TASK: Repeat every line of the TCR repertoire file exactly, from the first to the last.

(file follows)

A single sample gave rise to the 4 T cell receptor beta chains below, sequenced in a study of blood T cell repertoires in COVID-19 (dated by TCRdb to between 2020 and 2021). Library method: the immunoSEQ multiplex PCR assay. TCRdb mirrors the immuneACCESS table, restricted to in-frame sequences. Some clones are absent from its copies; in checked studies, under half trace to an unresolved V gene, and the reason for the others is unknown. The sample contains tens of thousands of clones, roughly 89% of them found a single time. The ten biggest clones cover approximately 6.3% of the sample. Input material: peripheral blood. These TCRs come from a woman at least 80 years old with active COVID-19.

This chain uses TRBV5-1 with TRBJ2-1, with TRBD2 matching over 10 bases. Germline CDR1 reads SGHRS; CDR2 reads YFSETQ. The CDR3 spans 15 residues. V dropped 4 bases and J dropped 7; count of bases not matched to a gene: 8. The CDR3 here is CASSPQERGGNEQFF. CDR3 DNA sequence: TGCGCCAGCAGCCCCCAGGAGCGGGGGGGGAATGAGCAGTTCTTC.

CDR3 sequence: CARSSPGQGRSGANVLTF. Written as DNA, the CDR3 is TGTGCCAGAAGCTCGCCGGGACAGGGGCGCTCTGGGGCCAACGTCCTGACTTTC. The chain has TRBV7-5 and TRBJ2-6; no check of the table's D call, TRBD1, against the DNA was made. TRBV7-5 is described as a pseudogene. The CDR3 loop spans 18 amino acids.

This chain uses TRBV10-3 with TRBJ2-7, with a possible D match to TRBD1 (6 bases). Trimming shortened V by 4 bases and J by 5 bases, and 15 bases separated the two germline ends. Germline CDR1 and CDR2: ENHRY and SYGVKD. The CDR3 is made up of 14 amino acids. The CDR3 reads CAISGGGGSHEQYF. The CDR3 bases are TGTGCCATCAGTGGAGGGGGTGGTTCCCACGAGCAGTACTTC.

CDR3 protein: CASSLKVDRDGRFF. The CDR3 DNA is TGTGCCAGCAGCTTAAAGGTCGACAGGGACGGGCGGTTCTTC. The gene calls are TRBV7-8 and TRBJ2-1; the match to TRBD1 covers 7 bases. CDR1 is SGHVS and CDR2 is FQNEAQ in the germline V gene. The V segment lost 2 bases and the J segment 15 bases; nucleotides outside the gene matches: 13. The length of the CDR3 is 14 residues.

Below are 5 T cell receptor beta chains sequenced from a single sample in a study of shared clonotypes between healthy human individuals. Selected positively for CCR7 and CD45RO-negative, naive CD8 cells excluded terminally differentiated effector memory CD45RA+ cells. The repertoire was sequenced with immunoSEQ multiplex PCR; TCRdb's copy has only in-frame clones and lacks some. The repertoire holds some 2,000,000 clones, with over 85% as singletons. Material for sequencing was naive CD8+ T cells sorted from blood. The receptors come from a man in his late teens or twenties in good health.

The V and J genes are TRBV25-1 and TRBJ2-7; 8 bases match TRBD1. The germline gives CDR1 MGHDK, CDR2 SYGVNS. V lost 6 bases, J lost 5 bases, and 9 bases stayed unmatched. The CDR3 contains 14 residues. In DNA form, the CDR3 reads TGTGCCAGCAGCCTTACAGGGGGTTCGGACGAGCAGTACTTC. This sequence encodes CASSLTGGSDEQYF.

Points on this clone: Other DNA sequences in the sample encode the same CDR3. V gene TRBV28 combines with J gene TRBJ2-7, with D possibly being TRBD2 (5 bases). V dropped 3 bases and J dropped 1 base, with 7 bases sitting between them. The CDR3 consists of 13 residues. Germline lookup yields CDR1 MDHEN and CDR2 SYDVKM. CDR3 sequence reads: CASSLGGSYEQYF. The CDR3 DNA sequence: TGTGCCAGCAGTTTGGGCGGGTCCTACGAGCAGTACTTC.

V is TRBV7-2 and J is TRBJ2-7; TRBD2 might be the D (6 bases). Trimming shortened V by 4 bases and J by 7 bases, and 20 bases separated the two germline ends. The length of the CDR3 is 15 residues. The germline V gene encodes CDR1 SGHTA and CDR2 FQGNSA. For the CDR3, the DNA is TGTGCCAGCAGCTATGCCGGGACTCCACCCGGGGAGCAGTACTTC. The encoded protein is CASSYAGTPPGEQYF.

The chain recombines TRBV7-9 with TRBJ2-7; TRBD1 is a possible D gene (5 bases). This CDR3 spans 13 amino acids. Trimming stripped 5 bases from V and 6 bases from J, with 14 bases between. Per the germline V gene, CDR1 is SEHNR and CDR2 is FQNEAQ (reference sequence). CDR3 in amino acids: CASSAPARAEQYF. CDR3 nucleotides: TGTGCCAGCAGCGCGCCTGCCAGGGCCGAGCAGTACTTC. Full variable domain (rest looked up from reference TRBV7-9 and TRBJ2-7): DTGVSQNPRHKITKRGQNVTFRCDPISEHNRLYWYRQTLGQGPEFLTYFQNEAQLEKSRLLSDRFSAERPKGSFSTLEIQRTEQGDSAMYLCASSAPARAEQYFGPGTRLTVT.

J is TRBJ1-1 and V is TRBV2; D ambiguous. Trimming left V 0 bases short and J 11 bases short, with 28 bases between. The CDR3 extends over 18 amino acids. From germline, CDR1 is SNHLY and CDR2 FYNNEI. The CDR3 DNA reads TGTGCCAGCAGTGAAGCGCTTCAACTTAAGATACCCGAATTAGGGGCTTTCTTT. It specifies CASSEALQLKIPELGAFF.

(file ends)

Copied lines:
A single sample gave rise to the 4 T cell receptor beta chains below, sequenced in a study of blood T cell repertoires in COVID-19 (dated by TCRdb to between 2020 and 2021). Library method: the immunoSEQ multiplex PCR assay. TCRdb mirrors the immuneACCESS table, restricted to in-frame sequences. Some clones are absent from its copies; in checked studies, under half trace to an unresolved V gene, and the reason for the others is unknown. The sample contains tens of thousands of clones, roughly 89% of them found a single time. The ten biggest clones cover approximately 6.3% of the sample. Input material: peripheral blood. These TCRs come from a woman at least 80 years old with active COVID-19.

This chain uses TRBV5-1 with TRBJ2-1, with TRBD2 matching over 10 bases. Germline CDR1 reads SGHRS; CDR2 reads YFSETQ. The CDR3 spans 15 residues. V dropped 4 bases and J dropped 7; count of bases not matched to a gene: 8. The CDR3 here is CASSPQERGGNEQFF. CDR3 DNA sequence: TGCGCCAGCAGCCCCCAGGAGCGGGGGGGGAATGAGCAGTTCTTC.

CDR3 sequence: CARSSPGQGRSGANVLTF. Written as DNA, the CDR3 is TGTGCCAGAAGCTCGCCGGGACAGGGGCGCTCTGGGGCCAACGTCCTGACTTTC. The chain has TRBV7-5 and TRBJ2-6; no check of the table's D call, TRBD1, against the DNA was made. TRBV7-5 is described as a pseudogene. The CDR3 loop spans 18 amino acids.

This chain uses TRBV10-3 with TRBJ2-7, with a possible D match to TRBD1 (6 bases). Trimming shortened V by 4 bases and J by 5 bases, and 15 bases separated the two germline ends. Germline CDR1 and CDR2: ENHRY and SYGVKD. The CDR3 is made up of 14 amino acids. The CDR3 reads CAISGGGGSHEQYF. The CDR3 bases are TGTGCCATCAGTGGAGGGGGTGGTTCCCACGAGCAGTACTTC.

CDR3 protein: CASSLKVDRDGRFF. The CDR3 DNA is TGTGCCAGCAGCTTAAAGGTCGACAGGGACGGGCGGTTCTTC. The gene calls are TRBV7-8 and TRBJ2-1; the match to TRBD1 covers 7 bases. CDR1 is SGHVS and CDR2 is FQNEAQ in the germline V gene. The V segment lost 2 bases and the J segment 15 bases; nucleotides outside the gene matches: 13. The length of the CDR3 is 14 residues.

Below are 5 T cell receptor beta chains sequenced from a single sample in a study of shared clonotypes between healthy human individuals. Selected positively for CCR7 and CD45RO-negative, naive CD8 cells excluded terminally differentiated effector memory CD45RA+ cells. The repertoire was sequenced with immunoSEQ multiplex PCR; TCRdb's copy has only in-frame clones and lacks some. The repertoire holds some 2,000,000 clones, with over 85% as singletons. Material for sequencing was naive CD8+ T cells sorted from blood. The receptors come from a man in his late teens or twenties in good health.

The V and J genes are TRBV25-1 and TRBJ2-7; 8 bases match TRBD1. The germline gives CDR1 MGHDK, CDR2 SYGVNS. V lost 6 bases, J lost 5 bases, and 9 bases stayed unmatched. The CDR3 contains 14 residues. In DNA form, the CDR3 reads TGTGCCAGCAGCCTTACAGGGGGTTCGGACGAGCAGTACTTC. This sequence encodes CASSLTGGSDEQYF.

Points on this clone: Other DNA sequences in the sample encode the same CDR3. V gene TRBV28 combines with J gene TRBJ2-7, with D possibly being TRBD2 (5 bases). V dropped 3 bases and J dropped 1 base, with 7 bases sitting between them. The CDR3 consists of 13 residues. Germline lookup yields CDR1 MDHEN and CDR2 SYDVKM. CDR3 sequence reads: CASSLGGSYEQYF. The CDR3 DNA sequence: TGTGCCAGCAGTTTGGGCGGGTCCTACGAGCAGTACTTC.

V is TRBV7-2 and J is TRBJ2-7; TRBD2 might be the D (6 bases). Trimming shortened V by 4 bases and J by 7 bases, and 20 bases separated the two germline ends. The length of the CDR3 is 15 residues. The germline V gene encodes CDR1 SGHTA and CDR2 FQGNSA. For the CDR3, the DNA is TGTGCCAGCAGCTATGCCGGGACTCCACCCGGGGAGCAGTACTTC. The encoded protein is CASSYAGTPPGEQYF.

The chain recombines TRBV7-9 with TRBJ2-7; TRBD1 is a possible D gene (5 bases). This CDR3 spans 13 amino acids. Trimming stripped 5 bases from V and 6 bases from J, with 14 bases between. Per the germline V gene, CDR1 is SEHNR and CDR2 is FQNEAQ (reference sequence). CDR3 in amino acids: CASSAPARAEQYF. CDR3 nucleotides: TGTGCCAGCAGCGCGCCTGCCAGGGCCGAGCAGTACTTC. Full variable domain (rest looked up from reference TRBV7-9 and TRBJ2-7): DTGVSQNPRHKITKRGQNVTFRCDPISEHNRLYWYRQTLGQGPEFLTYFQNEAQLEKSRLLSDRFSAERPKGSFSTLEIQRTEQGDSAMYLCASSAPARAEQYFGPGTRLTVT.

J is TRBJ1-1 and V is TRBV2; D ambiguous. Trimming left V 0 bases short and J 11 bases short, with 28 bases between. The CDR3 extends over 18 amino acids. From germline, CDR1 is SNHLY and CDR2 FYNNEI. The CDR3 DNA reads TGTGCCAGCAGTGAAGCGCTTCAACTTAAGATACCCGAATTAGGGGCTTTCTTT. It specifies CASSEALQLKIPELGAFF.